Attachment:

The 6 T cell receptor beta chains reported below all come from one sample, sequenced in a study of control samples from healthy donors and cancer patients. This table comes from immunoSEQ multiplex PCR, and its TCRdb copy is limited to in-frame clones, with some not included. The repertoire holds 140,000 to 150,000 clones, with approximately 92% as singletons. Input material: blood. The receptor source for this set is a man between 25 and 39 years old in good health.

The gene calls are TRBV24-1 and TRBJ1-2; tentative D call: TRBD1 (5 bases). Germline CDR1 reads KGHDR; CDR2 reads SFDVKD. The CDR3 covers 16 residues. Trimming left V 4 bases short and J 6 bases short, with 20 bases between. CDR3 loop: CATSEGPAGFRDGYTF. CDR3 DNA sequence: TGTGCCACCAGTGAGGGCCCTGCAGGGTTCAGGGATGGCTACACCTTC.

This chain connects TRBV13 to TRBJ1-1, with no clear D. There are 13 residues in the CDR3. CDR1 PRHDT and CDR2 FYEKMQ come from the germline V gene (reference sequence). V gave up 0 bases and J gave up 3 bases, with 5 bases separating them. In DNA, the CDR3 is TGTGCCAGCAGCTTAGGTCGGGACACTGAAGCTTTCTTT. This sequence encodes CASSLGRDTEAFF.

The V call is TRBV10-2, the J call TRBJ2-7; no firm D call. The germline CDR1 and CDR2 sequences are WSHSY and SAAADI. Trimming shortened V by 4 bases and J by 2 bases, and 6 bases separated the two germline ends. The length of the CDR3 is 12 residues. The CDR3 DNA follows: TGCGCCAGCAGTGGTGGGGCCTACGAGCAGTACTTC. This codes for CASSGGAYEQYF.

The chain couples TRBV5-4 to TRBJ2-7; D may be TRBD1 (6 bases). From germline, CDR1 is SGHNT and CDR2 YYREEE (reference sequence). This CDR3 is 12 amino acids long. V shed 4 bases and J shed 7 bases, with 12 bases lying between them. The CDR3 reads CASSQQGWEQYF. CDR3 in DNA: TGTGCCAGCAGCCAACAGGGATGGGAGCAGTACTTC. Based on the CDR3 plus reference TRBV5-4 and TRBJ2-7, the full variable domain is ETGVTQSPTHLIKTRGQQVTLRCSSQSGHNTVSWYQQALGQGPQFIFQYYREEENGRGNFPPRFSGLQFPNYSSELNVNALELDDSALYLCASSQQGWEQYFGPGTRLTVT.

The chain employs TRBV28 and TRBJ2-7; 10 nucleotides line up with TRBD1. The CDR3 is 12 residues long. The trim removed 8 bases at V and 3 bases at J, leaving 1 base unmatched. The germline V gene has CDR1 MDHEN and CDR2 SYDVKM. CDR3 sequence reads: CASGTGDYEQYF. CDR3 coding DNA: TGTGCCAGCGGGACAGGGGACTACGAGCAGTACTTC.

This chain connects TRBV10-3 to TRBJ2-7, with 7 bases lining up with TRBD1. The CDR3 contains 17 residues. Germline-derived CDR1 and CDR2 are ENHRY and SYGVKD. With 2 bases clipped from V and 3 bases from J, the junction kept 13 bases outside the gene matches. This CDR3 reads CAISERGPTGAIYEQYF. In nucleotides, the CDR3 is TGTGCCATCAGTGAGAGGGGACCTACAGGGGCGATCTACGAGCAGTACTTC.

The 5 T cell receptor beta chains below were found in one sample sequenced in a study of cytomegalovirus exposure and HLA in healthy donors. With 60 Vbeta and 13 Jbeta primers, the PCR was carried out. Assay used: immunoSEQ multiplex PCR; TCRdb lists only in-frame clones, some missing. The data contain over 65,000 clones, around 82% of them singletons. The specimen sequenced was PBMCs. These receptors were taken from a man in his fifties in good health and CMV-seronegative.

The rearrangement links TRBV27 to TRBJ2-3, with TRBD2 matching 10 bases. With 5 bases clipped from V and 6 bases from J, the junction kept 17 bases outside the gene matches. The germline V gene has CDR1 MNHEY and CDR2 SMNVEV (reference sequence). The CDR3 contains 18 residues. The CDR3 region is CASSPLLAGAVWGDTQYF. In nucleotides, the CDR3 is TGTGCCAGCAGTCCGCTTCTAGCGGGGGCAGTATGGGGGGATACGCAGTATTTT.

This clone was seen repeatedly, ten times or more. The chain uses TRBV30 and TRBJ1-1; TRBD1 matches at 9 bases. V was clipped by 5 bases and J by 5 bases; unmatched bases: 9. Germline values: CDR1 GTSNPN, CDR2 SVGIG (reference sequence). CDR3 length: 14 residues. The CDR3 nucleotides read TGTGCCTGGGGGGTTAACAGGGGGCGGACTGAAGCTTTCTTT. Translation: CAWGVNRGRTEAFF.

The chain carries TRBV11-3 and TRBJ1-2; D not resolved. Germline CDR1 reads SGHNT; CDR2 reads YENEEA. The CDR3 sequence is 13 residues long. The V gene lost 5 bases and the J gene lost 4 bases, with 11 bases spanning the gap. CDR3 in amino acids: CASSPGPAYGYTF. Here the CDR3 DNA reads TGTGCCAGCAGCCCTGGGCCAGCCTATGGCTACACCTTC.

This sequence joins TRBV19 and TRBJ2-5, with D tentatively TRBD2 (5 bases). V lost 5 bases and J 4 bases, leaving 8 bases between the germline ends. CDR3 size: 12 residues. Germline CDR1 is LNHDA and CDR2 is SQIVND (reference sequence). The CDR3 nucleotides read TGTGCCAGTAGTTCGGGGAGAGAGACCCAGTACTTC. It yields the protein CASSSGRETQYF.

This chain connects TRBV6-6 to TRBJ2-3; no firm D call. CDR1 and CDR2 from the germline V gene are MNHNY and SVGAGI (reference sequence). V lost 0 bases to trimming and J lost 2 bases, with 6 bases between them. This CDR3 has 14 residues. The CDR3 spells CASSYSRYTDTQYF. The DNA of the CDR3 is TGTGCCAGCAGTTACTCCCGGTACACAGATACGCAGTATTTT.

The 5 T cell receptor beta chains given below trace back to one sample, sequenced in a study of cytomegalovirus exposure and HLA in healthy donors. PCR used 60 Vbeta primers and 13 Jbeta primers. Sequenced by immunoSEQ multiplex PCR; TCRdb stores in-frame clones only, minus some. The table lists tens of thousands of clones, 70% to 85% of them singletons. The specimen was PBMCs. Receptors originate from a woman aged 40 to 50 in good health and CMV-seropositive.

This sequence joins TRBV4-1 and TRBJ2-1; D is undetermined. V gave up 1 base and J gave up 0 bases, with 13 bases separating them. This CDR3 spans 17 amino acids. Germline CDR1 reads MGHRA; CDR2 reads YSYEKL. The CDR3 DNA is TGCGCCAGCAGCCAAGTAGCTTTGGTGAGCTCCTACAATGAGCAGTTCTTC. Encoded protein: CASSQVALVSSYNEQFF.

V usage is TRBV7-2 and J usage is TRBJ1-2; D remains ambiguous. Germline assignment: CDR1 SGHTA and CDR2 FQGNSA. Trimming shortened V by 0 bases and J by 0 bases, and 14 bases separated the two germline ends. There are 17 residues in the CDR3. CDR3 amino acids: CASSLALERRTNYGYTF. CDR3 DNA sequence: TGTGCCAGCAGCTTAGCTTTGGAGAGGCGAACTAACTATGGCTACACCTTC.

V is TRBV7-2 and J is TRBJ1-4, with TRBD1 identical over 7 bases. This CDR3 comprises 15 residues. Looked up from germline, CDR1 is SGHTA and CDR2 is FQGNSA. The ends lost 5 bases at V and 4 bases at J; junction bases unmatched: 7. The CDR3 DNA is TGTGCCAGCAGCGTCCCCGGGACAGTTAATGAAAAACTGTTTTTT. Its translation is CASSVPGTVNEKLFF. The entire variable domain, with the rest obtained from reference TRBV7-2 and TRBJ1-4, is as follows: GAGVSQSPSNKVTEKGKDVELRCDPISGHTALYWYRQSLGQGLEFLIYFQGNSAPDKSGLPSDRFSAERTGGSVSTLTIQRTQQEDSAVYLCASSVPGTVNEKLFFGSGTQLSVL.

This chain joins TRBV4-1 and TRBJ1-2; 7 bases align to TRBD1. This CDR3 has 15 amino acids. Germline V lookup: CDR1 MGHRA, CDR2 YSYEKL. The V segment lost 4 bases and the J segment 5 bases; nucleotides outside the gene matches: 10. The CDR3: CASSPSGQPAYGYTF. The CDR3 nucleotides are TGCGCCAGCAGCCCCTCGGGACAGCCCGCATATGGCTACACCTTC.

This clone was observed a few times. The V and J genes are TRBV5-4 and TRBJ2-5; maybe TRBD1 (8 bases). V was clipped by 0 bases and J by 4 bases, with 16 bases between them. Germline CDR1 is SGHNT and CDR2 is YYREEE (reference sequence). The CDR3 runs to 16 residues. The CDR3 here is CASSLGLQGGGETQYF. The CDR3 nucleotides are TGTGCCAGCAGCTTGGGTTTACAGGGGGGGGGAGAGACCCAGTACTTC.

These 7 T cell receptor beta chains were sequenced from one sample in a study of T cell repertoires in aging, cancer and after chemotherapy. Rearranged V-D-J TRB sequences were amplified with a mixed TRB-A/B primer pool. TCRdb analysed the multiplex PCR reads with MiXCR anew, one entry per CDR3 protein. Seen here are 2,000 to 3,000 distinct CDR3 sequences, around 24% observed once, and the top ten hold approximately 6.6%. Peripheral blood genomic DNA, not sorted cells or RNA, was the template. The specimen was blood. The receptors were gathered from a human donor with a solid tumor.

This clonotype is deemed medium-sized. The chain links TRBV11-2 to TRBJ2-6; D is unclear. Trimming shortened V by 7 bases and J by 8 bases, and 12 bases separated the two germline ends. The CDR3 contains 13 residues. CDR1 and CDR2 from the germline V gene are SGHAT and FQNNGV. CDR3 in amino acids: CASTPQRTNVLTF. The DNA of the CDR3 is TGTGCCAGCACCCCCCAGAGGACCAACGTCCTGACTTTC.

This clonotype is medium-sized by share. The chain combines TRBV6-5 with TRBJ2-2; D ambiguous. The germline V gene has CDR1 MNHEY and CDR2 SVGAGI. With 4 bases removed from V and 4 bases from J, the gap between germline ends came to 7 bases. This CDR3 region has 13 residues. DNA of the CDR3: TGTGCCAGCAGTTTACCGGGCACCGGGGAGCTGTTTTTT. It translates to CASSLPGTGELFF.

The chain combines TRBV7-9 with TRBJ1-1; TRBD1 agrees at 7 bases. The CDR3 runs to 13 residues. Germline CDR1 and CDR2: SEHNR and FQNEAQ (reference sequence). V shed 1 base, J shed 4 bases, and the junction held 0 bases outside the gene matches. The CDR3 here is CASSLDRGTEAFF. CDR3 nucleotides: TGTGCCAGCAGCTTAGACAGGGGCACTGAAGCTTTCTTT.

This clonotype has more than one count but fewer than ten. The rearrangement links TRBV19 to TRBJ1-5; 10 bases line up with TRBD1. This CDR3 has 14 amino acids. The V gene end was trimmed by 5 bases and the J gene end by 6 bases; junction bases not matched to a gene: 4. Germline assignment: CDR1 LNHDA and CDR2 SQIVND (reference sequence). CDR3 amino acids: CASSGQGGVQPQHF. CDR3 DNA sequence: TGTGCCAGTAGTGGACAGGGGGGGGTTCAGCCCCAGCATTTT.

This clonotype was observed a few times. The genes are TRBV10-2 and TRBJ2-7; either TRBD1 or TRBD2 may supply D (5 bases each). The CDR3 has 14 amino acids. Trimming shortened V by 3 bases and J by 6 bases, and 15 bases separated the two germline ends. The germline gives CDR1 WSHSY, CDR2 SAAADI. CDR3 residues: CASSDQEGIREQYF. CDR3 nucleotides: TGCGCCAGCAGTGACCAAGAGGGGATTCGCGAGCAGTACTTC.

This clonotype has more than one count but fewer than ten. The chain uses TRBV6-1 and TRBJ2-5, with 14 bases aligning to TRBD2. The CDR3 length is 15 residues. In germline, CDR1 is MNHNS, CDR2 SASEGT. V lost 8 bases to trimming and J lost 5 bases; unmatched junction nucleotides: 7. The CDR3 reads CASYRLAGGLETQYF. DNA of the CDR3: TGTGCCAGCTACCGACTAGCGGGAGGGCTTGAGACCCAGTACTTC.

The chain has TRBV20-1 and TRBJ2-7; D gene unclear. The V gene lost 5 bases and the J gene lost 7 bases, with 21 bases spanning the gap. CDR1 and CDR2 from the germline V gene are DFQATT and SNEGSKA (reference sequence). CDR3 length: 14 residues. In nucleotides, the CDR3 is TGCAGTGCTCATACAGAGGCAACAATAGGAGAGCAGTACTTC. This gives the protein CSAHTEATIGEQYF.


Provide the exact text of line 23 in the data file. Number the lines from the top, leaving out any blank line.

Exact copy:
The chain combines TRBV7-9 with TRBJ1-1; TRBD1 agrees at 7 bases. The CDR3 runs to 13 residues. Germline CDR1 and CDR2: SEHNR and FQNEAQ (reference sequence). V shed 1 base, J shed 4 bases, and the junction held 0 bases outside the gene matches. The CDR3 here is CASSLDRGTEAFF. CDR3 nucleotides: TGTGCCAGCAGCTTAGACAGGGGCACTGAAGCTTTCTTT.